CD Review: Sounds Like Sunday (Janet Paschal)

Rating: **** (of 5)

Producer: Wayne Haun

Song List: O Worship the King; Mysterious Ways; Turn Your Eyes Upon Jesus; I See a Crimson Stream; Near the Cross; Surely God is Able; What a Friend We Have in Jesus; Be Still My Soul; Let the Lower Lights Be Burning; When God Dips His Love in MY Heart; The Savior is Waiting; When I Survey the Wondrous Cross.


In 2005, Janet Paschal walked through the valley of the shadow of death, fighting cancer. During that time, the hymns she memorized as a child came back to her and took on new meaning. She had never recorded a hymns project before, and decided to do one that was both “authentic and really different.”

The album’s twelve tracks are diverse and innovatively arranged. The first four songs serve as a preview for the styles on the rest of the album; a majestic, classical arrangement of “O Worship the King” (accompanied by the Prague Philharmonic) is followed by the black Gospel song “Mysterious Ways,” a simple piano-based arrangement of “Turn Your Eyes Upon Jesus,” and the Appalachian-flavored “I See a Crimson Stream.” The latter song is one of the project’s highlights; the backing vocals were originally performed by Paschal herself. A new vocal arrangement of the song replacing these vocals with a trio consisting of Paschal, Charlotte Ritchie, and Sheri Easter is the project’s current single.

These four styles are interwoven throughout the rest of the project. The fully orchestrated classical feel is most evident on a majestic rendition of “Be Still, My Soul.” Black Gospel influences are evident on “Surely God is Able,” “When God Dips His Love in My Heart,” and “Let the Lower Lights Be Burning.” “What a Friend We Have in Jesus” is arranged in an Appalachian style.

The project’s closing song, “When I Survey the Wondrous Cross,” was recorded live with an organ and choir at Belle Mead United Methodist Church in Nashville, Tennessee.

This project’s selections range from the familiar to the forgotten, from the fast to the slow. But it manages to do this in a way that doesn’t seem forced; the diversity becomes a sweeping and inclusive celebration of faith.

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A little while back, I came across an interesting website called How it works is pretty simple: You create a free account, upload your automatically generated iTunes XML file, and the website provides all kinds of statistical analyses on your data. It generates a profile which you can share publicly if you so choose; here is mine. [EDIT, 11/6/10: Regrettably, iTunesRegistry appears to have ceased to exist.]

It’s not perfect; occasionally it mistakes a song for one of similar length. For example, despite what this says [link also down], I don’t have any Hank Williams songs in my collection and couldn’t pick his voice out of a lineup.

But the analyses it does provide are fascinating. For example, while iTunes can tell you your most played 25 tracks, it can combine playcounts from tracks on a project to tell you your most played project. My top 10 most played albums (over the last 2 or 3 years):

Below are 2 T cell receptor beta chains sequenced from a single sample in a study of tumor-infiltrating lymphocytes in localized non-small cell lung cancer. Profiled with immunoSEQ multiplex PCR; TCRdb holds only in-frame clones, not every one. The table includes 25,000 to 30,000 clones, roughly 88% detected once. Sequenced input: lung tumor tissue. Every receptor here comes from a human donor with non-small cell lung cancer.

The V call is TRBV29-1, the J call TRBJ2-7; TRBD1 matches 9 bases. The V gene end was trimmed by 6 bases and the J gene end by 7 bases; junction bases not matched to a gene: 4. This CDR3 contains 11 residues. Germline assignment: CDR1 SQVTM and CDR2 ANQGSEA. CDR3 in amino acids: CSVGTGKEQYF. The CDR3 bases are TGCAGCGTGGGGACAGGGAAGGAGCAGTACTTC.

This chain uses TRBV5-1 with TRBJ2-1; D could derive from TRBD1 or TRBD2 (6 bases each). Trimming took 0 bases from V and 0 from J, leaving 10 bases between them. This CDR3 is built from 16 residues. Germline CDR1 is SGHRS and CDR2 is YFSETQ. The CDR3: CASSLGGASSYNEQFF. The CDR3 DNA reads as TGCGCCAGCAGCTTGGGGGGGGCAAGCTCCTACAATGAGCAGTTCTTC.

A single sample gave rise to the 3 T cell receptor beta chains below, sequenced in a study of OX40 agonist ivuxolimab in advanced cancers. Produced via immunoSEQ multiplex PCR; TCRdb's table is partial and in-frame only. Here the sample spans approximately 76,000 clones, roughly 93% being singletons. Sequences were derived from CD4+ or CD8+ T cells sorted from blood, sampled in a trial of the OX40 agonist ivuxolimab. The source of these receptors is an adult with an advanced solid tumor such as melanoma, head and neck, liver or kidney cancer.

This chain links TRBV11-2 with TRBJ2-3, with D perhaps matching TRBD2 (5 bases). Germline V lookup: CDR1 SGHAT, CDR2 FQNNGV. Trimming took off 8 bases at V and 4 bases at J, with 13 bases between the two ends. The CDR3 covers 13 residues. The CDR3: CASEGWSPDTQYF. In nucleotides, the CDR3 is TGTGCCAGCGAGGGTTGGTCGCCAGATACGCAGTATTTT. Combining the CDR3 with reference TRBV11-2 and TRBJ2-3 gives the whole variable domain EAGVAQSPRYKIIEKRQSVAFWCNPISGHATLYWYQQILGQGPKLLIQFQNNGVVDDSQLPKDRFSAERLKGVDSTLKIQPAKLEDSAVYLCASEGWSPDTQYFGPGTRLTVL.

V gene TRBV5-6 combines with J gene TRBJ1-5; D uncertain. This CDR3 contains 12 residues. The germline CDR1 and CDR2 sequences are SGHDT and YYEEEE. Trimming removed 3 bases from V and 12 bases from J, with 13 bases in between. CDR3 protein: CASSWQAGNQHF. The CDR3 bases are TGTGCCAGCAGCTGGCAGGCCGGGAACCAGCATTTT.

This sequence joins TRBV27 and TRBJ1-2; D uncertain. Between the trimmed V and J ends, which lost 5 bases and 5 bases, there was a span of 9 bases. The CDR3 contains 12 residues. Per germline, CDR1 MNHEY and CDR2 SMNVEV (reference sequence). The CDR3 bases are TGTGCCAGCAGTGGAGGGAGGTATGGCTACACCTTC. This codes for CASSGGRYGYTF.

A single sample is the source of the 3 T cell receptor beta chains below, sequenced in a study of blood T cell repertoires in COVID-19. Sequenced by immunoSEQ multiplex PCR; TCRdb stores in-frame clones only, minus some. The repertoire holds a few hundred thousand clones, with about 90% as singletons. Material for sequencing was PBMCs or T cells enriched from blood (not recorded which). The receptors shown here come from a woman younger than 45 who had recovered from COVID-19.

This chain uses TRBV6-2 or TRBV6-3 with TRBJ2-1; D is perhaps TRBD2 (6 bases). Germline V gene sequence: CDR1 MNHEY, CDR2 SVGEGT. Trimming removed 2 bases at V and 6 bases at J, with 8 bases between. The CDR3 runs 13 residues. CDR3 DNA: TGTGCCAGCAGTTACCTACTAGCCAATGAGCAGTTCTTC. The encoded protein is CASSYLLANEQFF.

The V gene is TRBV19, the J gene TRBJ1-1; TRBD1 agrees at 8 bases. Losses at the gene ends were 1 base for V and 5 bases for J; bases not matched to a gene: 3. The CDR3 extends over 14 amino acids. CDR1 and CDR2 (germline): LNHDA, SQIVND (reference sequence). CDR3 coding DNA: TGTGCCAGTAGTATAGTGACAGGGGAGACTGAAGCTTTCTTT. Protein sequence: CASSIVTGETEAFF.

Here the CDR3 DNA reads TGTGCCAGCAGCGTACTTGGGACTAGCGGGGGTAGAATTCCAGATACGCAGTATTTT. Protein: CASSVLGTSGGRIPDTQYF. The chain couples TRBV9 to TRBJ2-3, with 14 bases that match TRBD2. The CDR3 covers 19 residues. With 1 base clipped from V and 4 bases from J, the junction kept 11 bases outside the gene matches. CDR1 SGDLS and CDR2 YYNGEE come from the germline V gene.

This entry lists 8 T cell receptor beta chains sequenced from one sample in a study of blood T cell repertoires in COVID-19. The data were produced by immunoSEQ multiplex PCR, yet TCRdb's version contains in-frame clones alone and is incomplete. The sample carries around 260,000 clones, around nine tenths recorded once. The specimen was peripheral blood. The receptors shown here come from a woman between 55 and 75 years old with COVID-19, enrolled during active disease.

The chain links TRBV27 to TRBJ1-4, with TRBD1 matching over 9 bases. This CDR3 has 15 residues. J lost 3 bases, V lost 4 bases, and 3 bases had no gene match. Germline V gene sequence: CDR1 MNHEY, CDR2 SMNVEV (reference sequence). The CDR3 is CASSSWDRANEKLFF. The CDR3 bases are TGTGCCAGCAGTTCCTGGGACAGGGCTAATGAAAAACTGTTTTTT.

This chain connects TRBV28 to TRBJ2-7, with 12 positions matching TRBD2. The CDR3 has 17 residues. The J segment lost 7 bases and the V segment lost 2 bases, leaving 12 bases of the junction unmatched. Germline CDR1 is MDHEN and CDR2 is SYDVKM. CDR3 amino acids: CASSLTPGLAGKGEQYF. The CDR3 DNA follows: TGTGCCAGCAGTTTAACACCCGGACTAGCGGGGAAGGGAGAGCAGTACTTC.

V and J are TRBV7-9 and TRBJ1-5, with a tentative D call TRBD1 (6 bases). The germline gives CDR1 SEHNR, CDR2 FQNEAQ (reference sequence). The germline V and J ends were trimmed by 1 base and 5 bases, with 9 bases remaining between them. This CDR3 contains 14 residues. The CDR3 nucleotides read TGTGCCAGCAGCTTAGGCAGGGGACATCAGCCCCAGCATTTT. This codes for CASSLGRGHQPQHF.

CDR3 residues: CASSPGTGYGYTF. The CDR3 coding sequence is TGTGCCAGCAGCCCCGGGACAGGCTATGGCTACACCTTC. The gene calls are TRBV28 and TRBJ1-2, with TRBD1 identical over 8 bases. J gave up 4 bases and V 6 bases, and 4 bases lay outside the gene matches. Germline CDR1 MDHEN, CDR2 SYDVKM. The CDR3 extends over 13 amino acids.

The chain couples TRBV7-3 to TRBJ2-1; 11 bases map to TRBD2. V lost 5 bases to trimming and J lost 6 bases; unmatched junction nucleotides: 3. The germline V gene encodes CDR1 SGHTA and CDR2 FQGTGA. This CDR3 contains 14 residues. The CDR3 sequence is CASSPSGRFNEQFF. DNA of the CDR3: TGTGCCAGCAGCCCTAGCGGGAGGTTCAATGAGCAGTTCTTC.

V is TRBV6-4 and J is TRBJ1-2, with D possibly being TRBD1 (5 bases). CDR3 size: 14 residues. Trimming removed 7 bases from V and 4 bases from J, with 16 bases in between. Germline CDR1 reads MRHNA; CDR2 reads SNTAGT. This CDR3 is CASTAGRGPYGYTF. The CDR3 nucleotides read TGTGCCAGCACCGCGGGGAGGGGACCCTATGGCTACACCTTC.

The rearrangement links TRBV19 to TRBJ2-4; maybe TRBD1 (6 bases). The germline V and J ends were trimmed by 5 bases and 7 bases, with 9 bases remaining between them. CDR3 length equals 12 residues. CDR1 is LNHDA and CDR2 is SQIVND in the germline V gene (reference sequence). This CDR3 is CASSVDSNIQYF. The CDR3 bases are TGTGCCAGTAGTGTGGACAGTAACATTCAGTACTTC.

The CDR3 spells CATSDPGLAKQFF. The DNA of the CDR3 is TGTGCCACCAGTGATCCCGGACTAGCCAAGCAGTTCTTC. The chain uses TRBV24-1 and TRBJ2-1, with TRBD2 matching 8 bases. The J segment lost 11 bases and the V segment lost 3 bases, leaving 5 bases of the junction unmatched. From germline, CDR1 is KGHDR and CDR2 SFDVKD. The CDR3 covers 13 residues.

• Look No Further – Perrys (I already knew this was my most played project, but didn’t know the rest)
  • Once Upon a Cross – Mark Trammell Trio
  • Timeless Treasured Hymns 2 – Liberty
  • Sings Albert E. Brumley Classics – Cathedral Quartet
  • God is Faithful  – Collingsworth Family
  • Sounds of Sunday – Dixie Echoes
  • Snow  – Von Trapp Children (I like Christmas music!)
  • Old Time Gospel Songs Vol. 1 – Liberty Quartet
  • Going On with the Song – Kingdom Heirs
  • (tie) Hymns of the Ages – Greater Vision
  • (tie) Light from Heaven – Lacey Family

It doesn’t just tell you the top 10–it lists all of your albums in order. Here’s my complete list.

It also goes beyond albums to tell you which artists are the most played. My top 10 over the last 2-3 years:

  • Cathedral Quartet (2984 total song plays)
  • Florida Boys (1487)
  • Kingsmen (1307)
  • Liberty Quartet (1124)
  • Perrys (999)
  • Greater Vision (992)
  • Blue Ridge Quartet (986)
  • Blackwood Brothers (966)
  • Kingdom Heirs (875)
  • Various Artists (808)

My complete list is here. This sort of thing provides all kinds of surprises; for example, I would have never guessed that I had played Liberty Quartet more than the Perrys, Legacy Five, Signature Sound, and several other groups I’ve been listening to as long as I’ve been listening to Southern Gospel. I’ve only been listening to Liberty for about 6-9 months now. I would also have never guessed that the Blue Ridge Quartet would rank higher on my list than the Mark Trammell Trio, Legacy Five, and the Happy Goodmans.

For those of you who play your music (or a good portion of it) via iTunes, I’d be fascinated to see your statistics. Perhaps you can post links to your profiles in the comments. The link to your publicly viewable profile looks like this:, except you would insert your username.

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Coomer Cove notes an interesting discovery occuring during his search for LordSong concert dates. He came across a website for a group called Sisters, which appears to be LordSong without Michael Lord. They currently have more concert dates listed than LordSong. (LordSong only has two multi-day private events listed currently.)

They have released an album, and the sound clips seem to indicate that it’s a mixture of progressive tracks and more traditional Ruppes numbers. [EDIT, 2/22/13: Broken link removed.]

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Up to this point, if you wanted to send written correspondence or mail review copies of a CD to, you had to email for a street address. This is about to change, however; I set up a P.O. Box to cover blog correspondence: P.O. Box 5271, Mansfield, OH 44901.

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